Top critical review
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on 11 February 2016
2001 was a complete sensation. However, I get the feeling that Odyssey Two is more of a means to an end, which is leading on to the more epic chapters of the series ahead. It's definitely not bad. However, there is FAR to much general drama, rather than the thrills that you'd want from a sci-fi. 2001 delivered on this front; 2010 doesn't. With 2010, you feel as though Clarke is rather distanced from the action and adventure that he's creating - (and the action and adventure is very infrequent as well). You don't really get the same sense of immediacy that you did from 2001, which means that this book loses that key tonal impact that it needs to have. The drama contained herein is virtually all pointless as well as being too numerous, (those two factors often go hand-in-hand in the sci-fi world). Perhaps some of the drama adds a little bit of character depth/tonal impact, but the rest DOES NOT. There's so much random wittering between the central characters, (which are all pretty darn un-memorable, by the way), that at many points in the story you're more or less losing the will to live. Okay, I'd be alrite with a treakly narrative if the pacing counterbalanced it, but it doesn't! This story is SO gratuitously slow-paced that you may well be tempted to start skim-reading it when you get about a third of the way through! All that said, the scientific material present in this work is rather good. The principles that Clarke discusses will have you well intrigued. However, I wouldn't say that they'd blow you away in the same way as you were by 2001.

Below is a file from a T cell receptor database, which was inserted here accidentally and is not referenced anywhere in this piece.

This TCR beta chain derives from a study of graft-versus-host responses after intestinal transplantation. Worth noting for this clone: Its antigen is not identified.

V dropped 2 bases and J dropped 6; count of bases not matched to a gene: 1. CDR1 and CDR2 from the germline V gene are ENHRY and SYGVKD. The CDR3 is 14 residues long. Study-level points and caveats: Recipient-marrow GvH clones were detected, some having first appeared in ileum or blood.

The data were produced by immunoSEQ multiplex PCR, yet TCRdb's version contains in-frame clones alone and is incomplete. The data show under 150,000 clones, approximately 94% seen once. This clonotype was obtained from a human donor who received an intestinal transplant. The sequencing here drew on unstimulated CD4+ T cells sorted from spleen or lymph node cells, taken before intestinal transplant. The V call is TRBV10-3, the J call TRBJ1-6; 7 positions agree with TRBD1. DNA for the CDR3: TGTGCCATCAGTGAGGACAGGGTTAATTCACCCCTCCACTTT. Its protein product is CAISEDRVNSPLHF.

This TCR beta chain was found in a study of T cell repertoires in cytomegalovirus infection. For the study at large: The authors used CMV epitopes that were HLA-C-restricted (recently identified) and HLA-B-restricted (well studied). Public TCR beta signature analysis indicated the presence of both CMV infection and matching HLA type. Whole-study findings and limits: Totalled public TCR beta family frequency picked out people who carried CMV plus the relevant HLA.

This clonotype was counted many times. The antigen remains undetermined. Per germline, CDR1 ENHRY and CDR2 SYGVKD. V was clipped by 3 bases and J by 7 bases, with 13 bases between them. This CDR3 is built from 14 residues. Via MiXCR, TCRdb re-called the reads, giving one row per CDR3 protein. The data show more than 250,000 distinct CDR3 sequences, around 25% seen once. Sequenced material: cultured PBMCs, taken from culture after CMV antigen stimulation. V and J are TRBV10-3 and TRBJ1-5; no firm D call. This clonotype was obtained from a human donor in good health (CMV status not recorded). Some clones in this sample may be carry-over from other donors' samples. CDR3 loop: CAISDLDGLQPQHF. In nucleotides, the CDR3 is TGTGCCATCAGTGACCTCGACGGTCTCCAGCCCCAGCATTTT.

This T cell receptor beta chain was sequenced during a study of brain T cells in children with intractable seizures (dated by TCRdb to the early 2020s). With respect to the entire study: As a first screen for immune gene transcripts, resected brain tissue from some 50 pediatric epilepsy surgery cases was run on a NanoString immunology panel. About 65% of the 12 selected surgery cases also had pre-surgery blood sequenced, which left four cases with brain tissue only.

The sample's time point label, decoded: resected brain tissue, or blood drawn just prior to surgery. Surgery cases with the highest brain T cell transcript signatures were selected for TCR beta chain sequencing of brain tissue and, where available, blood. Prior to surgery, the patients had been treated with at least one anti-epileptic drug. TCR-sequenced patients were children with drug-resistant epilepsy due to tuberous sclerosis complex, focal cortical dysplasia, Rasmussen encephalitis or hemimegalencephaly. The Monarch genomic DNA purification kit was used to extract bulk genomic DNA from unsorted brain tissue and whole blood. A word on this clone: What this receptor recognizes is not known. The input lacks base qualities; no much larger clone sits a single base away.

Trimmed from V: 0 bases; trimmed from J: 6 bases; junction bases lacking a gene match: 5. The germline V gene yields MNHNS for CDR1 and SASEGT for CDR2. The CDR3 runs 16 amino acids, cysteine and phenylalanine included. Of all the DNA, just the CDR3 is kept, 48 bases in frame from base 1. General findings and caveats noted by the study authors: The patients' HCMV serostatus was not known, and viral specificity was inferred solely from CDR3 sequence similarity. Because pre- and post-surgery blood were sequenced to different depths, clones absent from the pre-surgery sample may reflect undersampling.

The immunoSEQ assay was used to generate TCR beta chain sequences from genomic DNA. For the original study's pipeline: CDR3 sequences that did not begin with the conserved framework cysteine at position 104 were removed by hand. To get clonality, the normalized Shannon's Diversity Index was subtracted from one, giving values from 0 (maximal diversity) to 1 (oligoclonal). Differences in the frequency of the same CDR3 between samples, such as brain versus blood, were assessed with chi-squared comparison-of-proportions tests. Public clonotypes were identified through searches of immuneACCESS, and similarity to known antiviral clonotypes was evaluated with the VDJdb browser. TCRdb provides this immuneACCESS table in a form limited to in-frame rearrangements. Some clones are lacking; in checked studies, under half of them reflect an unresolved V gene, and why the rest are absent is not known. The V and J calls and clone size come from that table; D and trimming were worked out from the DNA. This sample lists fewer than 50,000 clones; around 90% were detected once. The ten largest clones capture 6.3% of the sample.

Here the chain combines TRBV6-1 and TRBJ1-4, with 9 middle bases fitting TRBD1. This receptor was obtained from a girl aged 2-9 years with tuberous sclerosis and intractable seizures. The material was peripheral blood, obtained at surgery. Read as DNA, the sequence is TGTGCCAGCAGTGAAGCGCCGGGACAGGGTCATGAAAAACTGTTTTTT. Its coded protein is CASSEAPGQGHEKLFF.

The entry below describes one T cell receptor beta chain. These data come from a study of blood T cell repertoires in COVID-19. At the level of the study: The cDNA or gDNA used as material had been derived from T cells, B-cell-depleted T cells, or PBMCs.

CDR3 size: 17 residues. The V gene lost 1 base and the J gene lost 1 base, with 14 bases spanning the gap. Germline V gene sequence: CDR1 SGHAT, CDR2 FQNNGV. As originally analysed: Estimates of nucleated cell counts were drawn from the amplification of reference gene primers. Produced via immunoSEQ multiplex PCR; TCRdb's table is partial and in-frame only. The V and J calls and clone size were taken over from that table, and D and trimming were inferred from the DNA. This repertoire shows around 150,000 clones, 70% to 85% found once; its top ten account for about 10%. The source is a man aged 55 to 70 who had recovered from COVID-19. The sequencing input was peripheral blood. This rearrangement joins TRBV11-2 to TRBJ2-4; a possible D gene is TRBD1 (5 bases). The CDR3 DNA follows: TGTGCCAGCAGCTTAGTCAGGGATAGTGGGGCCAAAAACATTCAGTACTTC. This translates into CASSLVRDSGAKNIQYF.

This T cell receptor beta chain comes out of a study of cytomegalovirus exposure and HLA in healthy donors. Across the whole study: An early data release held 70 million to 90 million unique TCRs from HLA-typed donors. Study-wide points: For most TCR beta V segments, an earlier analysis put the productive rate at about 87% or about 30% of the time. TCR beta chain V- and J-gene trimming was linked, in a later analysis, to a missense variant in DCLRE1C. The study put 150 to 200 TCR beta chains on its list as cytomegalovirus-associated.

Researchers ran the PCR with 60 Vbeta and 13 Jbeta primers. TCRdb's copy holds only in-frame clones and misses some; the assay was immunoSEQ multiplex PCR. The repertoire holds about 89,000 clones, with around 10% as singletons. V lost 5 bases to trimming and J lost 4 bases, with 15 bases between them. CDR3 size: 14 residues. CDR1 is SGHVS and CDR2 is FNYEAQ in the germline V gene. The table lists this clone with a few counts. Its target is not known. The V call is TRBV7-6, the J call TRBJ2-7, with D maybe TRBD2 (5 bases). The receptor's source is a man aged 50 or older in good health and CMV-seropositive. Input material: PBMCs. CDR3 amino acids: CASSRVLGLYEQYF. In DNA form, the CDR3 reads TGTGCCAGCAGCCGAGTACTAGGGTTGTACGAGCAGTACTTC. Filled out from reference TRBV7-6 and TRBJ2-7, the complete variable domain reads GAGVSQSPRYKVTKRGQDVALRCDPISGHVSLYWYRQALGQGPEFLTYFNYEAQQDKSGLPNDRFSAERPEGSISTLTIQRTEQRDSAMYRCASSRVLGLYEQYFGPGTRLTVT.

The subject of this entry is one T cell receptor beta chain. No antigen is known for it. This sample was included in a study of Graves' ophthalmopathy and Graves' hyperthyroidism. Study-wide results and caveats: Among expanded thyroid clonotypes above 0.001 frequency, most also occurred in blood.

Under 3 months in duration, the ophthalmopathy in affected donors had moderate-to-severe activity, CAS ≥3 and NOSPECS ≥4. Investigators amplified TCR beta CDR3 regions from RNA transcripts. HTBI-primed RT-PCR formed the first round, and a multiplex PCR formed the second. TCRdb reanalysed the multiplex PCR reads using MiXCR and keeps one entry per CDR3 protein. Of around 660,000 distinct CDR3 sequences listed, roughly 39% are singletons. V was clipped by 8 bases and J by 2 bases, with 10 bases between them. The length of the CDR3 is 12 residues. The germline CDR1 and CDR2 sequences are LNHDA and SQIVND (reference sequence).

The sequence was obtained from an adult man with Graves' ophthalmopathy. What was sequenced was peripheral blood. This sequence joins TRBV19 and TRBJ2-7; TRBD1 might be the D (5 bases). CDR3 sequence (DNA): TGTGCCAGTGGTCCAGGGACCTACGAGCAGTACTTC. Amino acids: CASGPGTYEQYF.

It's definitely not offensive, but this book is a bit of an uphill battle, as it's far too long for the key points it contains, and the action and adventure is miniscule compared to that exibited by 2001.
Reviewed by Arron S. Munro.